Beijing Beida (Beijing University) is a premier education institution in China. It has a good local standing and reputation. Beijing Beida Jade Bird Company, Aptech’s joint venture partner, is an equally focused and receptive partner. • move up the value chain and keep ahead of competition. This has also helped retain and build the partner’s dependability on Aptech. • Merge in local milieu: Whilst India is known for its software and IT supremacy in the media, Aptech has been positioned as a local player with the best quality and understanding and not as an Indian company. • • Local knowledge is power: The Chinese believe that • Negotiations: Doing business in China is all about negotiating. There are three stages of doing business most foreigners do not understand them and their — pre-negotiation, formal negotiation, and postcountry, and that is why they do not succeed. negotiation. The pre-negotiation stage includes Succeeding in China is all about understanding the presentations, lobbying, and trust building.

Formal country — its history and its past (in terms of negotiation involves task-related exchange of communism, Maoism, closed economy), psyche and information, persuasion, concessions, and mentality (follow the leader, never question the agreement. Generally speaking, the Chinese honour governance, limited risk taking ability, lack of an their agreement and commitment. entrepreneu- rial culture), However, being a very large country culture and social framework Building downstream with its experimental nature of (traditions, tradi- tions, and capabilities, knowledge of reforms, unevenly developed more traditions, e. . , signifimarket, local laws, and infrastructure, scarce natural recance of colours, toasting a drink sources per capita, and large client relationships are with a boss), and political envibureaucracy makes most people essential but developing ronment (communism and burwant to keep re-negotiating these can be expensive eaucracy). situations. Hence, very often, with for an organization. Language: Some knowledge of the signing of an agreement only Mandarin would always be begins the process of negotiations in useful, both to impress as well as to comprehend. China.

Most Chinese can read and write some amount of In conclusion, the oft-repeated cliche — ‘Think English, but lack the confidence to speak it, especially Global, Act Local’ — has been one of the biggest learnings in front of a foreigner. Hence, negotiations in English for Aptech in its global, especially Chinese quest. Aptech put the Chinese at a slight disadvantage. has moved beyond being an education franchiser and Localization: In terms of products offered (courses), has moved up the value chain with new technological the method of delivery (example-based learning), and educational innovations, i. . , content services and and the medium of delivery (language), adaptation ‘online portal development. ‘ of the business model to local market conditions Building downstream capabilities, knowledge of the also assumes significance. Understanding the target market, local laws, and client relationships are essential audience helps in the localization effort. In China, Aptech found that the students were more attuned but developing these can be expensive for an organization. to step-by-step thinking and not multi-tasking.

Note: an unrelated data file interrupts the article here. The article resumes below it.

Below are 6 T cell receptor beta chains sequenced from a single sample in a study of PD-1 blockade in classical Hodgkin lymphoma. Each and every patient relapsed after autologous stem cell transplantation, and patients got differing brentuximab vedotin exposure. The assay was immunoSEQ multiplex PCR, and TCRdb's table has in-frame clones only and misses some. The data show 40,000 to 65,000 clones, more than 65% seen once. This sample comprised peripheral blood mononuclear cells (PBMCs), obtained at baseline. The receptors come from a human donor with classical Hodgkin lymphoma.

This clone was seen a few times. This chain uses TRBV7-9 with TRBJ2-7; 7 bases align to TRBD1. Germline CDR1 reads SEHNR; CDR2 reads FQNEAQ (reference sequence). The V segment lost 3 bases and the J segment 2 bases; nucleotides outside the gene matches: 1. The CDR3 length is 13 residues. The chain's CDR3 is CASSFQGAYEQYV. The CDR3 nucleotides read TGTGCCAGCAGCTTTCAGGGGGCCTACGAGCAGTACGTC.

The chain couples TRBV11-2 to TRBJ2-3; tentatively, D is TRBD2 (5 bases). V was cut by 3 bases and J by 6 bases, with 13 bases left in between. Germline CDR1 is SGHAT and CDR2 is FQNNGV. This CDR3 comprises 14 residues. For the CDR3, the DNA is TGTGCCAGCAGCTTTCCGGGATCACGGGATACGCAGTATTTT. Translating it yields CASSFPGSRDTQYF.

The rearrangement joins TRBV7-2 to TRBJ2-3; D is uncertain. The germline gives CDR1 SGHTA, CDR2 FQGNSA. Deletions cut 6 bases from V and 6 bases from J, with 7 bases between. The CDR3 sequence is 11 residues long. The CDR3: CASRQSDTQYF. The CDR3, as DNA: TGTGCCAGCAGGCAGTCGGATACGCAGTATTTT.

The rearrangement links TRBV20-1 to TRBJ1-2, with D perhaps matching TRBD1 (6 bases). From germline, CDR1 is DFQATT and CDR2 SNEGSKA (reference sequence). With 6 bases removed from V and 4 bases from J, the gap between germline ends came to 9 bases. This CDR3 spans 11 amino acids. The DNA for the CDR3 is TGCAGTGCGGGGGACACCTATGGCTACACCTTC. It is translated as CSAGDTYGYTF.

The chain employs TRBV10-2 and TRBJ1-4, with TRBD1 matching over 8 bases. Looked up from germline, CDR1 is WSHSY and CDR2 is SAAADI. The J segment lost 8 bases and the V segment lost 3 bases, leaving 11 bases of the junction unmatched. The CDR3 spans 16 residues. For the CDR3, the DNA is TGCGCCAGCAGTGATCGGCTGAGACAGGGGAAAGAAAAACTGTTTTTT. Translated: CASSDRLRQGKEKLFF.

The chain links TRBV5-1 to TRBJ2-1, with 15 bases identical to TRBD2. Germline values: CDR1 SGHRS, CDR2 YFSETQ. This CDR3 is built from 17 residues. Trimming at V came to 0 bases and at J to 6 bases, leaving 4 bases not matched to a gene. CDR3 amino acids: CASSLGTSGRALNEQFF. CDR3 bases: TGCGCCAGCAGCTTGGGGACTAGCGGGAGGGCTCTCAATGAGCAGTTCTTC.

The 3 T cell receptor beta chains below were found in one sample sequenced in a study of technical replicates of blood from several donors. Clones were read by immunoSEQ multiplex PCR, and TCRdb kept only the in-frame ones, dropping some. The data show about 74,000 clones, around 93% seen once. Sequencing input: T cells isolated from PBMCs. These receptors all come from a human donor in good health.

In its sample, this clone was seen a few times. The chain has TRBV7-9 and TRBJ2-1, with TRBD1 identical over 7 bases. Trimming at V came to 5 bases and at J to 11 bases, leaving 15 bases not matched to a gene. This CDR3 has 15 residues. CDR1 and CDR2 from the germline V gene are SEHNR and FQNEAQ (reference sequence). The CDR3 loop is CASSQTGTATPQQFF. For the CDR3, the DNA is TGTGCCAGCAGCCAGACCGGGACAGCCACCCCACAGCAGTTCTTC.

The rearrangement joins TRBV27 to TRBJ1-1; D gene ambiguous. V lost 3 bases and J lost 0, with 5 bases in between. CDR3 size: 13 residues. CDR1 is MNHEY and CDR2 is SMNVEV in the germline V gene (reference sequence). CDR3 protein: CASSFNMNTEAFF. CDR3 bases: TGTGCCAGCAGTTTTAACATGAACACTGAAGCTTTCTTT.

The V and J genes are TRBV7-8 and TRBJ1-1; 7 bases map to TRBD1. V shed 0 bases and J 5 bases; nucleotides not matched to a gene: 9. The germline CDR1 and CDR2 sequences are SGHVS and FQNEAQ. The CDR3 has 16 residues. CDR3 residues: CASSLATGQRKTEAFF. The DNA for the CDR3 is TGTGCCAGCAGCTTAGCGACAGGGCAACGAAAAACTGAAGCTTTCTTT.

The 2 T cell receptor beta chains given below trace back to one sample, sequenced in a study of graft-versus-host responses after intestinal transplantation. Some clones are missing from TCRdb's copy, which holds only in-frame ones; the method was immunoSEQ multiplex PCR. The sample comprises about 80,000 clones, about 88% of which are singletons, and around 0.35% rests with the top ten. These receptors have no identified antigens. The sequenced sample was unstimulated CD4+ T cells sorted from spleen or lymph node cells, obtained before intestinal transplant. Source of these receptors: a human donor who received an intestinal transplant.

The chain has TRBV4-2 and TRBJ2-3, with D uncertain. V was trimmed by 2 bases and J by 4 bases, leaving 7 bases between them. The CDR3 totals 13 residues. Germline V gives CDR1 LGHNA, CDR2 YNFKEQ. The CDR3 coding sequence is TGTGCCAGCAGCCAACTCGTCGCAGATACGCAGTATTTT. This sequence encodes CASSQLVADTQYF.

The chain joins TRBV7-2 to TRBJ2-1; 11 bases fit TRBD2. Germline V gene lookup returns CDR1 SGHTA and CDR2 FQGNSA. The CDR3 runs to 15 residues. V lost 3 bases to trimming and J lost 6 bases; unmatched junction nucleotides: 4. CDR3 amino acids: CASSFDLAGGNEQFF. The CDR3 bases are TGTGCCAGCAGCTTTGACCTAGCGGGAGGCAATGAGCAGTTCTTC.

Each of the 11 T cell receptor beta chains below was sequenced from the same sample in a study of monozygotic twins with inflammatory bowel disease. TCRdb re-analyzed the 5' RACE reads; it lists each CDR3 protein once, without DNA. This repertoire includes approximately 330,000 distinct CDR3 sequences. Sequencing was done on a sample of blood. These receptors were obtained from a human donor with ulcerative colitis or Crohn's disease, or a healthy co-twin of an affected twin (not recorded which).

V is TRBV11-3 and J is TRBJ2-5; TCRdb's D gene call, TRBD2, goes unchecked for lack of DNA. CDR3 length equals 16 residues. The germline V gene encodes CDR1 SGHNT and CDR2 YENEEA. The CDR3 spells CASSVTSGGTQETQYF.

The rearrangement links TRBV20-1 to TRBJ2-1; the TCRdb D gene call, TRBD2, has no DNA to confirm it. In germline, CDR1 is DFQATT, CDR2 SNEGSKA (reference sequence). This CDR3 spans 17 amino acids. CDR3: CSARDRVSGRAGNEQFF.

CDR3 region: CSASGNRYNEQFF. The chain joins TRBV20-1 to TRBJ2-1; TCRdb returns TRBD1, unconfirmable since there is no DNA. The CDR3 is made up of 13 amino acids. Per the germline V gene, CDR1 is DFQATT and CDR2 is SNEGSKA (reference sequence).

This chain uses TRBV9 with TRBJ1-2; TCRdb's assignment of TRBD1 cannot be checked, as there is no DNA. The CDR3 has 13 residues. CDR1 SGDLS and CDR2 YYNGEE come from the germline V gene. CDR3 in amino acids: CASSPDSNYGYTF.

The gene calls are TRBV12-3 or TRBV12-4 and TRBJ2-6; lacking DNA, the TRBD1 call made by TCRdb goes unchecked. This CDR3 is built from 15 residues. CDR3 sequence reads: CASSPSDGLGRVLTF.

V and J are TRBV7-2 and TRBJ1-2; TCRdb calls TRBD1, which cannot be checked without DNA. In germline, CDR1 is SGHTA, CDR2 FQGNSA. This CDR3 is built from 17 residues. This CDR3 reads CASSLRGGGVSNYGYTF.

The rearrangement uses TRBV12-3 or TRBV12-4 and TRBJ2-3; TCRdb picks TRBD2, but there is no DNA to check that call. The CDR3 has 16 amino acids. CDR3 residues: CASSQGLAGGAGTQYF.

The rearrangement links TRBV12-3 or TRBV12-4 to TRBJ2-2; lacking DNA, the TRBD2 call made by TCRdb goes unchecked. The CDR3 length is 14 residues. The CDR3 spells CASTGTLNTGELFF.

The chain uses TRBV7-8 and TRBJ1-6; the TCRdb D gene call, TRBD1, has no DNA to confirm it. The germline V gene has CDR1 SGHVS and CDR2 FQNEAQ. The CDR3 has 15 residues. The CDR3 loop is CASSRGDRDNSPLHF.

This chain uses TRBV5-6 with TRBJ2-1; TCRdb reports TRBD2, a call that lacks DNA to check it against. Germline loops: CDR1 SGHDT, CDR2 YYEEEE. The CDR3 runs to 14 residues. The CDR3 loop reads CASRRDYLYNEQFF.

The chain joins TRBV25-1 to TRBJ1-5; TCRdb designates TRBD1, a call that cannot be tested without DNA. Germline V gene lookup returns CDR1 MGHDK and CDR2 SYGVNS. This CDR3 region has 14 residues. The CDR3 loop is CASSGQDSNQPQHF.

Franchising provides a very effective method for Accordingly, the pedagogy of the curriculum design acquiring downstream capabilities and penetrating a was amended to address these learning objectives. market effectively. Strategic alliances like the one with Beijing Beida in China have brought in a new perspective Moving up the value chain: Schools and colleges to Aptech, especially about the recognition of role that have been licensed content and provided support it is playing in developing the education and IT infrasfor classroom delivery. This has enabled Aptech to tructure in the host countries.

VIKALPA • VOLUME 29 • NO 4 • OCTOBER – DECEMBER 2004 103 103 IS INDIA’S MARKETING MUSCLE EXPORTABLE? Niraj Dawar Nabisco Professor of Marketing Richard Ivey School of Management University of Western Ontario, Canada I nfosys is building a global brand. The effort is differentiate India from other emerging economies such noteworthy not only because there are so few as China and Russia. Those markets have only recently successful Indian brands on the world stage but also reformed their centrally planned economies. They lack because it represents a marriage of two of India’s key a history of marketing.